They also said that Esformes tried to derail the 2014 Medicare fraud case against Guillermo and Gabriel Delgado, who were charged with filing false claims for prescription drug and home healthcare services. As part of their plea deals, they agree to cooperate with prosecutors, accusing Esformes of accepting kickbacks from them in exchange for referring Medicare patients from his skilled-nursing and assisted-living facilities.

In particular, prosecutors claim that Eformes “repeatedly discussed funding Guillermo Delgado’s flight from the United States to Israel to avoid trial,” according to their motion to detain the Miami Beach businessman. “Attempting to carry out this plan, [Esformes] wrote checks to Guillermo Delgado to fund his flight from prosecution, and he encouraged Gabriel Delgado to ‘blame the empty chair’ that would be created by Guillermo’s flight to secure Gabriel’s acquittal at trial.”

The alleged flight plot was not completed, as the Delgado brothers pleaded guilty to defrauding Medicare.

The prosecutors also said Esformes “amassed significant personal wealth” — reporting assets of $78 million, including his North Bay Road waterfront estate — from his network of skilled-nursing and assisted-living facilities in South Florida. In 2012, Esformes reported making $10.4 million, according to court papers.

In their motion, the prosecutors concluded: “Given the strong likelihood that [Esformes] would persist in his pattern of criminal activity to the detriment of his community, [his] detention is necessary to ensure that he does not continue to use and endanger vulnerable Medicare beneficiaries in order to steal millions more from Medicare.”

July 22, 2016

Editor: Although the publication date of an article may not be current the information is still valid.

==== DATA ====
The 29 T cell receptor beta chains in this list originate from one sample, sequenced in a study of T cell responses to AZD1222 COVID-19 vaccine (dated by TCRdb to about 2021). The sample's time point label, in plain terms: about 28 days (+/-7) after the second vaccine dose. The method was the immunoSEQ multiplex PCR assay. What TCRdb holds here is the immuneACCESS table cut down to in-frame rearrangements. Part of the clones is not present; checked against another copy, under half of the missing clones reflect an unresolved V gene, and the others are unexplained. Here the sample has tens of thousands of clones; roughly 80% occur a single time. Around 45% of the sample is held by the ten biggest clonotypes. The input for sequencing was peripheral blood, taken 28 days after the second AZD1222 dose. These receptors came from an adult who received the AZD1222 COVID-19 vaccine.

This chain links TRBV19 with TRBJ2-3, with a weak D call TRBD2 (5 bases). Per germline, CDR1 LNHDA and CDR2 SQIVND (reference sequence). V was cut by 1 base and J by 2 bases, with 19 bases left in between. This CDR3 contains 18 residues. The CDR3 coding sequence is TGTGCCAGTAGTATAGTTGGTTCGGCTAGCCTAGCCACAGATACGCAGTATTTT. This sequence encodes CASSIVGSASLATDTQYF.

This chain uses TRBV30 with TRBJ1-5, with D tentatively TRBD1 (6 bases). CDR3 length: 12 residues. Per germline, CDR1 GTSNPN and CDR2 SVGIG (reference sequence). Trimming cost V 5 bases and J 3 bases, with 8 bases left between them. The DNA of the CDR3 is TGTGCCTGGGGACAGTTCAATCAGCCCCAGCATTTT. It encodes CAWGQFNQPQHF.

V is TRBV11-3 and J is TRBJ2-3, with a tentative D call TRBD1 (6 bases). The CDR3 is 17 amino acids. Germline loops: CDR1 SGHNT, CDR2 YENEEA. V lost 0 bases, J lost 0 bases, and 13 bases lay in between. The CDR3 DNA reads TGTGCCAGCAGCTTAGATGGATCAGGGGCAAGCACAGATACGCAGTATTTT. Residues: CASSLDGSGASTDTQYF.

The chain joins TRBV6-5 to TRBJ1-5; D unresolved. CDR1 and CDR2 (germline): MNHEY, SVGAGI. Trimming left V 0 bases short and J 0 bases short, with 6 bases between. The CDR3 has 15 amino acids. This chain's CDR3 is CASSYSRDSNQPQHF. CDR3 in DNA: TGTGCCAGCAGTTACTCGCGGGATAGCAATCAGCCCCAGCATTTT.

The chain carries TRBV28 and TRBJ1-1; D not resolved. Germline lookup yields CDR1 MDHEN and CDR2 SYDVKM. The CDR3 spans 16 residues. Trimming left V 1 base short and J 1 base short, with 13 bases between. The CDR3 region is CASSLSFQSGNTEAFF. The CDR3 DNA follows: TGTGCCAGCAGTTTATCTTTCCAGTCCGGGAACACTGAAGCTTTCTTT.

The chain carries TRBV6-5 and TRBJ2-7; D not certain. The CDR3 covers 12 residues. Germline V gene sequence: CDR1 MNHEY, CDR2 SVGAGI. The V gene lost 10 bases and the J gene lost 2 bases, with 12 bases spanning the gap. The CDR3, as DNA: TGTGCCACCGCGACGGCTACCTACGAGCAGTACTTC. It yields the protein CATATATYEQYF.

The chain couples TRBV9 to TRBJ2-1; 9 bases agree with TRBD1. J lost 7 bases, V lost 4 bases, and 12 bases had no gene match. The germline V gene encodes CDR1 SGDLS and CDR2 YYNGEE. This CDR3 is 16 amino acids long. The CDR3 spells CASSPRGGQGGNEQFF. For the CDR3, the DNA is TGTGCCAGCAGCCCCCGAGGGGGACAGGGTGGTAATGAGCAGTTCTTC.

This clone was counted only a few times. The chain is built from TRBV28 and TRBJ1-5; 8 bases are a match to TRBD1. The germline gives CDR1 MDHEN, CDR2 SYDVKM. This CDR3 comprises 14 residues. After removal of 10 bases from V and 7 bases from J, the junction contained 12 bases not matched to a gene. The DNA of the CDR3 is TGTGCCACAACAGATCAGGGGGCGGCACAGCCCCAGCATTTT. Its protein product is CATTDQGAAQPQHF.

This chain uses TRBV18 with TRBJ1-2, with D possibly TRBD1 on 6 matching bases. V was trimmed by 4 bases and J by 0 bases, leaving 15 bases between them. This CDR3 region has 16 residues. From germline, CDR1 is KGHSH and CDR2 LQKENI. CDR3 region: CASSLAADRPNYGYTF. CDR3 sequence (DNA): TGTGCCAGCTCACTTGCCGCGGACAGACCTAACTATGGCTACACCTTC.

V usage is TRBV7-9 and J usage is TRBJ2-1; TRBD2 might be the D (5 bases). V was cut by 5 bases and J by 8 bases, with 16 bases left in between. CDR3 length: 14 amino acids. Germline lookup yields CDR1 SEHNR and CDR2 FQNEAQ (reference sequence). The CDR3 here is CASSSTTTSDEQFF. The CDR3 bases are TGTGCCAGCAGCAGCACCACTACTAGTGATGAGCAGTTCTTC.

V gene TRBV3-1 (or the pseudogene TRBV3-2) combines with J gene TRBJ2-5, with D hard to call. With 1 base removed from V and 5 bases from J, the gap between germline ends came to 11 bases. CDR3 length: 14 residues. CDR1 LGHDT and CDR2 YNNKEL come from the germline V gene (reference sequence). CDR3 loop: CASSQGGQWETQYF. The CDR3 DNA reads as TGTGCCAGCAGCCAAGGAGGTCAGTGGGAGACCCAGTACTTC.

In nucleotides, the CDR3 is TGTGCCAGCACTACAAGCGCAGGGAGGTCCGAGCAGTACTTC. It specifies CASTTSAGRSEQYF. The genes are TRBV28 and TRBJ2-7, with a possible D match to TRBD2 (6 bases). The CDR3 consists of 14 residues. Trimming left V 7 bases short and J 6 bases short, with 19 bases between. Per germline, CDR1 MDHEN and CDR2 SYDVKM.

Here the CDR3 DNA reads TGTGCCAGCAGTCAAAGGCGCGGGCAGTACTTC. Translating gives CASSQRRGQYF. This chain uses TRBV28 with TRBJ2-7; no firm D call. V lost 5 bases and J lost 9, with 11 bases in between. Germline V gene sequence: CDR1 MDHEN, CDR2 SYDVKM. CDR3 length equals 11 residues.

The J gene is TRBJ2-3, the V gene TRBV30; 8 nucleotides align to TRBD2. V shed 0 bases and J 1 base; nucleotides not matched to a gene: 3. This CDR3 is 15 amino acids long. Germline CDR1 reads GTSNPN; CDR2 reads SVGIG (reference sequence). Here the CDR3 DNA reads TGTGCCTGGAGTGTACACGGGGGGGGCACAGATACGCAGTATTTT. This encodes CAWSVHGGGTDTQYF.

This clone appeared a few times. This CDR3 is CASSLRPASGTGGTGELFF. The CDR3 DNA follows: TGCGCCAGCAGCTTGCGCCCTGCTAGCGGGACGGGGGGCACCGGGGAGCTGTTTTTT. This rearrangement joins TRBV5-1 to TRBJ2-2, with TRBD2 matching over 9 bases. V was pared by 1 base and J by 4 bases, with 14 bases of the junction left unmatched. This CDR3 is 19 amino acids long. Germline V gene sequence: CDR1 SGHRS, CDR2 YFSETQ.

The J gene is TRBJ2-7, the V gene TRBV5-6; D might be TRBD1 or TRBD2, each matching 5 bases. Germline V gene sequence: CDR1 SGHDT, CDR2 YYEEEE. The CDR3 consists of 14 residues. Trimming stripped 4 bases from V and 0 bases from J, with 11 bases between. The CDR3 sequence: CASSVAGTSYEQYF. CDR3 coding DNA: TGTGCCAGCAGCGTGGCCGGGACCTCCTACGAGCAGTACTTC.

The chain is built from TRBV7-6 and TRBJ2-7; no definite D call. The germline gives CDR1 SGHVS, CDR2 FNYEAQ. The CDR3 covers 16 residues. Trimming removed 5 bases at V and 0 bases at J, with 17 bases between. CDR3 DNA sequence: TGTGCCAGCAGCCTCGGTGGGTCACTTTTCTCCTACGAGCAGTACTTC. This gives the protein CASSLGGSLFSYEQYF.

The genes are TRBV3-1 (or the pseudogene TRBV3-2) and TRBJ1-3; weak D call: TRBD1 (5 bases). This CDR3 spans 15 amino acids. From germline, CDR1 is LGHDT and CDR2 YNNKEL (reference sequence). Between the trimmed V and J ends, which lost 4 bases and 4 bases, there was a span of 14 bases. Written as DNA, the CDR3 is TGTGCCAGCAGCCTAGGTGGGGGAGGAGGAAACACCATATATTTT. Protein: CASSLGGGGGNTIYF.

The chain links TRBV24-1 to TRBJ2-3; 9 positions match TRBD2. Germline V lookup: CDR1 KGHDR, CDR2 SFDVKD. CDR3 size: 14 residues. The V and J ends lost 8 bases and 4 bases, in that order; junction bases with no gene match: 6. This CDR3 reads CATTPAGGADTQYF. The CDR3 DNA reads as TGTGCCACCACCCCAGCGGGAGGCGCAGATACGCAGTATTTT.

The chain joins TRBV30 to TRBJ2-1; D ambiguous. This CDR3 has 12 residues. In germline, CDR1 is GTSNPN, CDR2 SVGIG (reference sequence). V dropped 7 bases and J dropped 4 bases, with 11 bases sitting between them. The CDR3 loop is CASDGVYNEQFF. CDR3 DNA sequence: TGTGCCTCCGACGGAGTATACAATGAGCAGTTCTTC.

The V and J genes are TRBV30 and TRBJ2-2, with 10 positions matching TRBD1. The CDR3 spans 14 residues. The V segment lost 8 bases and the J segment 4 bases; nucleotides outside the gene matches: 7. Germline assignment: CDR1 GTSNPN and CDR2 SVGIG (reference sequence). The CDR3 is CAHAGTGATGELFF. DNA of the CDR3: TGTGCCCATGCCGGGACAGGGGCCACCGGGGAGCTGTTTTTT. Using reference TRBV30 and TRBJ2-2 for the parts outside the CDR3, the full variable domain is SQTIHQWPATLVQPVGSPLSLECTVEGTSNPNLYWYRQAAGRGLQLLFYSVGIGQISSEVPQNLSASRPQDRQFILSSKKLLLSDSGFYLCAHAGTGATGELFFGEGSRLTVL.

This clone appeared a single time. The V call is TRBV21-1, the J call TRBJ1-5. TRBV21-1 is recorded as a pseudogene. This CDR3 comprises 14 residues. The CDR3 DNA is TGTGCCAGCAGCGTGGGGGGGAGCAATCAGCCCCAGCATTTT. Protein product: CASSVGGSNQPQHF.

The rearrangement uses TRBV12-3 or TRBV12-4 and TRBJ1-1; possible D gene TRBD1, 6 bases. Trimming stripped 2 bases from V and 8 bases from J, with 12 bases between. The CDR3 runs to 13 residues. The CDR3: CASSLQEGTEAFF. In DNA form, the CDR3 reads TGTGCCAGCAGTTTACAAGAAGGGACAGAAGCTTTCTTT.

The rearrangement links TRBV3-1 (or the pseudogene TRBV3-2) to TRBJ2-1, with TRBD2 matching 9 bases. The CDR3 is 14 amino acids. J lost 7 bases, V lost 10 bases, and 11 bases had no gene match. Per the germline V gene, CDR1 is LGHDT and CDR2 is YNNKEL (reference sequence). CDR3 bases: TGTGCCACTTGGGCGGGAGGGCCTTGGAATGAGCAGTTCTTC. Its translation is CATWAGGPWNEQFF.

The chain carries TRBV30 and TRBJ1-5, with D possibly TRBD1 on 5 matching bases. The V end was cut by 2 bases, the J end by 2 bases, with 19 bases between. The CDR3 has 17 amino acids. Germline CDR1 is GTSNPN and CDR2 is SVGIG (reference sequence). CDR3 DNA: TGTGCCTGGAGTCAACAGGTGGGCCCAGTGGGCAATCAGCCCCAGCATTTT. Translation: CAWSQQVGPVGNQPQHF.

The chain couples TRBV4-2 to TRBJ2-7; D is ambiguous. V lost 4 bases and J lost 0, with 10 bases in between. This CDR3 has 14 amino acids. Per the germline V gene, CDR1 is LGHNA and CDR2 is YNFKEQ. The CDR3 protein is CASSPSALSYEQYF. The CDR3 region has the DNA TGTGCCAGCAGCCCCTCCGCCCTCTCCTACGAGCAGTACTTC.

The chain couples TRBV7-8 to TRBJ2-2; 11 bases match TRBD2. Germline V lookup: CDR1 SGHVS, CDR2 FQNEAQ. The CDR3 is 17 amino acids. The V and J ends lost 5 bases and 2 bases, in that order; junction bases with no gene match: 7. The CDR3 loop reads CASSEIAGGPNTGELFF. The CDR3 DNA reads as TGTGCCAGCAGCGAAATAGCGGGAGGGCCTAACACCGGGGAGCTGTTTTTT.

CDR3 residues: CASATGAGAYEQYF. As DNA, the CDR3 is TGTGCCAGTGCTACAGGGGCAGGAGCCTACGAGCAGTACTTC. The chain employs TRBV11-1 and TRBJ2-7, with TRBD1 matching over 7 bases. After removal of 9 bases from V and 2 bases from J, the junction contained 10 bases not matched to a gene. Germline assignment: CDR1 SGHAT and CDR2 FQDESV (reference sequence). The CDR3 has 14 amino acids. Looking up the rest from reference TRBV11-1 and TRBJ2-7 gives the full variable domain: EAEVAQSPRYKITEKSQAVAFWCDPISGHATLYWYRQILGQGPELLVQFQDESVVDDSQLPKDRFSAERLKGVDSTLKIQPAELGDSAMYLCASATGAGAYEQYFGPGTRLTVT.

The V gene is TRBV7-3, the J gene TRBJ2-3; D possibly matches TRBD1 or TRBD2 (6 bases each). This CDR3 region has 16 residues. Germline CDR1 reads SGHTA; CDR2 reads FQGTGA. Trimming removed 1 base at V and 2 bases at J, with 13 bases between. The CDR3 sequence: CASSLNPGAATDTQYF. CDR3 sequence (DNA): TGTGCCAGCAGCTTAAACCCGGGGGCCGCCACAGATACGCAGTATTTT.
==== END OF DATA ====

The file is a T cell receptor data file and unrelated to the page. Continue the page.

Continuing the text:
Federal prosecutors say a Dallas doctor netted nearly $375 million in Medicare fraud scheme.

Dr. Jacques Roy, 54, was arrested on Feb. 28 on 13 federal charges that could send him to prison for life. Prosecutors say he recruited thousands of patients, including homeless people, and billed the federal government for medical services that the patients didn’t need or that no one ever performed.

The indictment alleges that Roy took advantage of a Medicare rule that a doctor must certify that services for patients are medically necessary. He sold his certification to home health care companies, prosecutors say, and in turn, the companies filed fraudulent charges with Medicare and Medicaid and gave part of the payments to Roy.

As a result of the investigation, 78 companies that worked with Roy’s business had their eligibility to receive Medicare funds suspended, and six people were charged as his co-conspirators.

From 2006 to 2011, his company, Medistat Group and Associates, worked with more than 500 Texas home health-care companies to certify over 11,000 patients – more than any other medical practice in the country, according to the indictment. Together, they charged Medicare more than $350 million and Medicaid more than $24 million.

Associates of Roy worked to recruit patients, the indictment states. Sometimes, homeless people were offered money and food to sign up for home health care services.

In one case, court documents say, one associate parked a car outside a homeless shelter and hired people to send potential patients to her. She paid $50 a head for such prospects.

At Medistat Group, the documents state, workers spent all day in a “boiler room” signing Roy’s name to documents and churning out claims.

Feb. 28, 2012